[Bible Standard, No. 2, November, 1877, pp9-11.]
There are several adverse theories entertained among orthodox Protestants concerning the dead between death and the resurrection. Some teach us that immediately after death the soul enters either heaven or hell. Another class tell us that the soul is detained in a conscious state in Hades, there to await the resurrection of the body. According to this theory the Hadean state is a kind of purgatory existing somewhere, but nobody knows where. We cannot perhaps do better than lay before our readers a few testimonies from the writings of our orthodox fathers in order to show their utter lack of Scriptural evidence for such assertions as the following: –
Adam Clarke says, “If I die, I shall go immediately to Glory.”
Says Thomas Scott, “If our sins be forgiven and our hearts renewed unto holiness, heaven will be the rest of our souls, whilst our bodies will be secretly hid in the grave.”
Hiram Maddison says:- “We talk of the death of man, because we see the ‘earthy house’ dissolve, but it is only an illusion. There is no death; what seems such is transition. The body dies, but the soul survives death. … The sainted dead are already before the throne, and serve God day and night in His temple; and when Christ shall appear in the clouds of heaven to raise the dead, and burn the world, and judge all men and angels, these saints shall attend him down His starry pathway, to renter their bodies, now made incorruptible and glorious, and for the redemption of which they have so long waited.”
You will see, dear reader, by this extract we are given to believe that death is an illusion! Can it be true that Christ, when He conquered death only conquered an illusion? And when He comes a second time, will He simply destroy an illusion when He ‘destroys death’?
The sentiment of this modern theologian reminds us forcibly of the language used by the tempter when to our Mother Eve he said ‘You will not surely die.’
Charles Wesley represents the saints in the following poem as receiving their crowns, and beginning their reign with Christ immediately after their death:
When from flesh the spirit freed,
Hastens homeward to return,
Mortals cry, ‘A man is dead!’
Angels sing, ‘A child is born!’
Born into the world above,
They our happy brother greet,
Bear him to the throne of love,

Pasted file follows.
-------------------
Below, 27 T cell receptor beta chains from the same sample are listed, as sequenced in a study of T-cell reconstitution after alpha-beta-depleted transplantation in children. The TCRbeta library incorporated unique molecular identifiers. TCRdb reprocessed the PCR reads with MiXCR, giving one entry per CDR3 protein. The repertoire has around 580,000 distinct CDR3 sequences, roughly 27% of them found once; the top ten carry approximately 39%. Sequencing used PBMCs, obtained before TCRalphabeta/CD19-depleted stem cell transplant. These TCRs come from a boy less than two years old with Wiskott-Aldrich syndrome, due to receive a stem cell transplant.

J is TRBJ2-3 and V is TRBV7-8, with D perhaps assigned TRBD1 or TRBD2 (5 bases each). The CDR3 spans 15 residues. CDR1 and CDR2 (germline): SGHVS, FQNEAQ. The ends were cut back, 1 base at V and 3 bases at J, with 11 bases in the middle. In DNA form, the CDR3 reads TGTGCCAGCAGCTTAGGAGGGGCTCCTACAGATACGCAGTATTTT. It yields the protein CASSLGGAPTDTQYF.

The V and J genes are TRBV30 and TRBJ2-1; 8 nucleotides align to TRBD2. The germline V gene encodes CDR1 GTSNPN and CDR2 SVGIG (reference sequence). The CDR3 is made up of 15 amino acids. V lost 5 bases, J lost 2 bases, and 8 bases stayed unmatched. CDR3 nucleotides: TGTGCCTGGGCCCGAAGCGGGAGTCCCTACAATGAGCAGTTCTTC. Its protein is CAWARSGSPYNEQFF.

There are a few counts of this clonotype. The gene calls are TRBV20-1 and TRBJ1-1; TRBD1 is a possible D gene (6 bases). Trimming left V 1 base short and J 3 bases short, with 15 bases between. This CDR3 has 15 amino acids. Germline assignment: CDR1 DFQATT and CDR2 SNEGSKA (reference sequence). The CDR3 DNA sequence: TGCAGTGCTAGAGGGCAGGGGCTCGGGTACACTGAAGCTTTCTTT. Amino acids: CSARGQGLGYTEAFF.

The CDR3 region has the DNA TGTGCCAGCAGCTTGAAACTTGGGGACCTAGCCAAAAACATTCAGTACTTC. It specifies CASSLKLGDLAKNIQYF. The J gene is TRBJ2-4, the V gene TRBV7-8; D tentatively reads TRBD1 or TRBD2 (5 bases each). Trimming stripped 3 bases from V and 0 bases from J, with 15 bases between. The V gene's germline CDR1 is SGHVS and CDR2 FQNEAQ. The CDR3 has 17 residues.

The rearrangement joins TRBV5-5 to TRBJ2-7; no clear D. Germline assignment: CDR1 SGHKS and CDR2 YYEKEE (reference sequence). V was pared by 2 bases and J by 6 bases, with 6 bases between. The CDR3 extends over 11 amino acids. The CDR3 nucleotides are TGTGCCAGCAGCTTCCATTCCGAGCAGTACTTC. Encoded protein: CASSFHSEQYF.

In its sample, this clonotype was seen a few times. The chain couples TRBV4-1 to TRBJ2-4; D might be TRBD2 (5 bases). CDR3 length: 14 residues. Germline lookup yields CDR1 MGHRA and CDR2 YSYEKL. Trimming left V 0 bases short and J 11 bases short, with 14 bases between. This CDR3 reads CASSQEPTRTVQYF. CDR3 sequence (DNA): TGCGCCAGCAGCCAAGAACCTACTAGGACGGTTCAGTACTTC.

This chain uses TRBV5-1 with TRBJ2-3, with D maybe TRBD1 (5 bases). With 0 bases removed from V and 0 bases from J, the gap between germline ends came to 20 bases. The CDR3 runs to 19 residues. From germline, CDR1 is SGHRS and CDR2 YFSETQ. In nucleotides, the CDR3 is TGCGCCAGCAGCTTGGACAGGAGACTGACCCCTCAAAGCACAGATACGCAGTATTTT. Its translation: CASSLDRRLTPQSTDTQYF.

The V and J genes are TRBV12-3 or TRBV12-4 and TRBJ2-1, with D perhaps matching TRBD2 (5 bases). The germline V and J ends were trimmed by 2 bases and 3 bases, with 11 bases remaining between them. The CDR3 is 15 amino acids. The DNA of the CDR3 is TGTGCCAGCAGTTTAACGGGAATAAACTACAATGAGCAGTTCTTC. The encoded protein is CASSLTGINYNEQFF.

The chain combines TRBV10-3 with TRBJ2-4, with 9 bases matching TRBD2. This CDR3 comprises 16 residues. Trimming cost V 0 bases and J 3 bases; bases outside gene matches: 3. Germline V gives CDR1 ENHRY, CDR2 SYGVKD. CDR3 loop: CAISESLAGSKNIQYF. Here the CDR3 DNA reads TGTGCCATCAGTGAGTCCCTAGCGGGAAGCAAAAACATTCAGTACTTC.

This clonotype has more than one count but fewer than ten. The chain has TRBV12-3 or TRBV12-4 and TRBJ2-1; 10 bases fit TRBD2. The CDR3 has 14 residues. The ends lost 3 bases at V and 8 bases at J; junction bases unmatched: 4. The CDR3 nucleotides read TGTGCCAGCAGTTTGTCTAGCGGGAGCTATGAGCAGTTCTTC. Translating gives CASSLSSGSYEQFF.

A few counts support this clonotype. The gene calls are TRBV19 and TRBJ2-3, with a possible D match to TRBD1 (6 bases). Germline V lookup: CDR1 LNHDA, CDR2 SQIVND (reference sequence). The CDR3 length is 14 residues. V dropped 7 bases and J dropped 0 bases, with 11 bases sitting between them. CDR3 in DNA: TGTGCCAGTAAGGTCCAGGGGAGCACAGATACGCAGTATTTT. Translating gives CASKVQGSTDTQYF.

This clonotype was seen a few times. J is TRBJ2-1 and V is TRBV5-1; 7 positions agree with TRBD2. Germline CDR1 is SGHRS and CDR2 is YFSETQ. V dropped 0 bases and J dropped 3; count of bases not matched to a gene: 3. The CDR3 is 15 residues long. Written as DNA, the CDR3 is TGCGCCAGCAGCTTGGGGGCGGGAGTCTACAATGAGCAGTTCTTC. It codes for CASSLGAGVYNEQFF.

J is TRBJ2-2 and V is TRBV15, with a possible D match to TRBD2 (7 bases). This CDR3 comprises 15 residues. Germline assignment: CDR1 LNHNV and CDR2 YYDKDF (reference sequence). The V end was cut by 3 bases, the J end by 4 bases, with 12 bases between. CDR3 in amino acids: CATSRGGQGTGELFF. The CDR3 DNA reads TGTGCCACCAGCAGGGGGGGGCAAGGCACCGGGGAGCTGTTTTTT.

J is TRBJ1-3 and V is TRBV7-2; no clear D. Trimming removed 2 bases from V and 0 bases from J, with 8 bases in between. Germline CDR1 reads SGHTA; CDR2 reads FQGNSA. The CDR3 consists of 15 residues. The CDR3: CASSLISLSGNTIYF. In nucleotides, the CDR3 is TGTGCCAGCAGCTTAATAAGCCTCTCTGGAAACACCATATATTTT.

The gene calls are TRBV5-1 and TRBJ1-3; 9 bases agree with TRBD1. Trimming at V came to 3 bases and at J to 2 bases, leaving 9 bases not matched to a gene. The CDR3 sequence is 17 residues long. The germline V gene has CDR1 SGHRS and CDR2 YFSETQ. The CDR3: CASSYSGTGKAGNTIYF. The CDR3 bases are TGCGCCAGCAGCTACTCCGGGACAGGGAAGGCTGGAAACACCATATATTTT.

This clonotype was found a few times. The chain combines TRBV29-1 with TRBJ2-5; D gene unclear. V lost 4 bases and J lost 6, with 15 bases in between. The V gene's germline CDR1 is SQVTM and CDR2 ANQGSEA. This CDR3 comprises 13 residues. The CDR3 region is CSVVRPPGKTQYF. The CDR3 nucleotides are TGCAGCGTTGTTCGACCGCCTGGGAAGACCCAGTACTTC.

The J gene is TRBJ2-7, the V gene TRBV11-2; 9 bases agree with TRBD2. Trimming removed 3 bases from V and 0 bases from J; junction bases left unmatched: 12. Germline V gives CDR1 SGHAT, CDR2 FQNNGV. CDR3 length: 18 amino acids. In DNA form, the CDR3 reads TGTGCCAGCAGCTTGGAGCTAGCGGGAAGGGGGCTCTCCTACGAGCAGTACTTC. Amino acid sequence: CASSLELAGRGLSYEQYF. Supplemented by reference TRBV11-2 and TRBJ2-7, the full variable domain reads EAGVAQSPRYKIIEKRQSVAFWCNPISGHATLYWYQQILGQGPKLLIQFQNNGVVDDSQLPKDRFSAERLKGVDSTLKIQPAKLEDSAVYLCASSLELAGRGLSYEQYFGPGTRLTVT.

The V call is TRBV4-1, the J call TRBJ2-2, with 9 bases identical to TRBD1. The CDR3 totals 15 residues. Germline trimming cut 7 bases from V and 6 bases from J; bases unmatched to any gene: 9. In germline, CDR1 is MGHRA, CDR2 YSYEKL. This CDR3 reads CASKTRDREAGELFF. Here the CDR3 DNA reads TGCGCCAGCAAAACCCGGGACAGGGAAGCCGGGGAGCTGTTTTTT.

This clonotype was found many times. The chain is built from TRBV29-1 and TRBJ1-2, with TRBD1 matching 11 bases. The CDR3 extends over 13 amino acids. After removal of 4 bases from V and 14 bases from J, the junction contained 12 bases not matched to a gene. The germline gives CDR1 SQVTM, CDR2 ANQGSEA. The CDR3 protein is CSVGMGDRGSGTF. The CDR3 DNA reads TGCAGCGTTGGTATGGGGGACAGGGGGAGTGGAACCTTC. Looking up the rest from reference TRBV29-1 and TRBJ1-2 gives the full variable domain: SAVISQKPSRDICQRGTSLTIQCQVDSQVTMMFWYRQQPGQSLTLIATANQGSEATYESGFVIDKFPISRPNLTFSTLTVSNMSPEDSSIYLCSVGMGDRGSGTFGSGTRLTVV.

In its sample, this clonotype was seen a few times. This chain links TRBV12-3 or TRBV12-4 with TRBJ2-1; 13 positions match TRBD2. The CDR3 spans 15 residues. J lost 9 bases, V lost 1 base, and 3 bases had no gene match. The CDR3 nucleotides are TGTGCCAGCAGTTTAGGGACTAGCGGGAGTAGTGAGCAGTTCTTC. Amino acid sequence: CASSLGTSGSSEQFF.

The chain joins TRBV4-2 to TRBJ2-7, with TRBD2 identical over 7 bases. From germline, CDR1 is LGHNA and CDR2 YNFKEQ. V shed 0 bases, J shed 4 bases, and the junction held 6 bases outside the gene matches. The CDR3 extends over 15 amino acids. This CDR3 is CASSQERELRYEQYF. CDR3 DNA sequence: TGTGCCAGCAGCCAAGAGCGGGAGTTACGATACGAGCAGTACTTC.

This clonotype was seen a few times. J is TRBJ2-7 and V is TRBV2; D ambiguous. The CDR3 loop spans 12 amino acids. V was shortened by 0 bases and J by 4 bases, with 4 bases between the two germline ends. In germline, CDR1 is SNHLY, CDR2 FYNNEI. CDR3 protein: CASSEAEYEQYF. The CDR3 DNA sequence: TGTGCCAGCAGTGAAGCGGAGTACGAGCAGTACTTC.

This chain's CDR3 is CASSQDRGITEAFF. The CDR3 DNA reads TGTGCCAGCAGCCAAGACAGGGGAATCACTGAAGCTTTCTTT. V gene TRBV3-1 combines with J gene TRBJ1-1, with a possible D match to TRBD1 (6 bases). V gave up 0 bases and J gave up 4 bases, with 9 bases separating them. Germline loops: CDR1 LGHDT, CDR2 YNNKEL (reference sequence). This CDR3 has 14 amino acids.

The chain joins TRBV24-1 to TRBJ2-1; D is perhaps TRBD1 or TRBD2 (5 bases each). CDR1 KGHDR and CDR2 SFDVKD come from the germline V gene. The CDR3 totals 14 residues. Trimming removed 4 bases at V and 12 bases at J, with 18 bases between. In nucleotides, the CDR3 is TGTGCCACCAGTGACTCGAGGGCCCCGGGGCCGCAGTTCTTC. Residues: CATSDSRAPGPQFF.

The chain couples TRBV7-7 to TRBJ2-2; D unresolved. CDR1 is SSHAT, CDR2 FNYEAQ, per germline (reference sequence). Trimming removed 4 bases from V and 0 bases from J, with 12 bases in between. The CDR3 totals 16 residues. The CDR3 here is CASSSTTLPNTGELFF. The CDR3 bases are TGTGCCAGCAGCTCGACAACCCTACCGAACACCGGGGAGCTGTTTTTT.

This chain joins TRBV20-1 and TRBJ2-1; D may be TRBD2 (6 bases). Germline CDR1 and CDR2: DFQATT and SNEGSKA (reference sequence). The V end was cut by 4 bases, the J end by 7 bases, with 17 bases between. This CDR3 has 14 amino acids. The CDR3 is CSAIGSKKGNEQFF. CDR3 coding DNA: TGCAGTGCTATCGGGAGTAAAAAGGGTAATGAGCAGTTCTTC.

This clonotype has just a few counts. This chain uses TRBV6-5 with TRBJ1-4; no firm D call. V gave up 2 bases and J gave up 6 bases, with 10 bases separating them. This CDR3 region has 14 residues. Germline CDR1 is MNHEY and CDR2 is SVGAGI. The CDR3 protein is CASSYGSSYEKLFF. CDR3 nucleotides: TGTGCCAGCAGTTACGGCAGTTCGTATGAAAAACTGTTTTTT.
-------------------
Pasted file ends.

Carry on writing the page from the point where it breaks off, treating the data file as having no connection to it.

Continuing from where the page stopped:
Place him at the Savior’s feet;
Jesus smiles, and says, ‘Well done!
Good and faithful servant thou!
Enter, and receive thy crown,
Reign with Me triumphant now.’
The intermediate state of wicked souls is thus sketched by Jonathan Edwards:
“As soon as ever the soul departs from the body, the soul shall know what its state and condition are to be to all eternity. As long as there is life, there is hope. The man, while he lived, though his case was exceedingly dreadful, yet had some hope; when he lay dying, there was a possibility of salvation. But when once the union between soul and body is broken, then that moment the case becomes desperate, and there remains no hope, no possibility. On their death-beds, perhaps, they had some hope that God would pity them and hear their cries, or that he would hear the prayers of their pious friends for them; they were ready to lay hold on something which they had at some time met with, some religious affection or some change in their external conduct, and to flatter themselves that they were then converted; they were able to indulge some degree of hope from the moral lives that they had lived, that God would have respect to them and save them; but as soon as ever the soul parts from the body, from that moment the case will be absolutely determined, there will then be an end for ever to all hope, to every thing that men hang upon in this life; the soul then shall know certainly that it is to be miserable to all eternity, without any remedy. It shall see that God is its enemy; it shall see its Judge clothed in his wrath and vengeance. Then its misery will begin, it will that moment be swallowed up in despair; the great gulf will be fixed between it and happiness, the door of mercy will be for ever shut up, the irrevocable sentence will be passed. … We may well suppose that when a wicked man dies, his soul is seized by wicked angels; that they are round his bed ready to seize the miserable soul as soon as it is parted from the body. And with what fierceness and fury do those cruel spirits fly upon their prey; and the soul shall be left in their hands. There shall be no good angels to guard and defend it. God will take no merciful care of it, there is nothing to help it against those cruel spirits that shall lay hold of it to carry it to hell, there to torment it for ever. God will leave it wholly in their hands, and will give it up to their possession, when it comes to die [?]; and it shall be carried down into hell, to the abode of devils and damned spirits….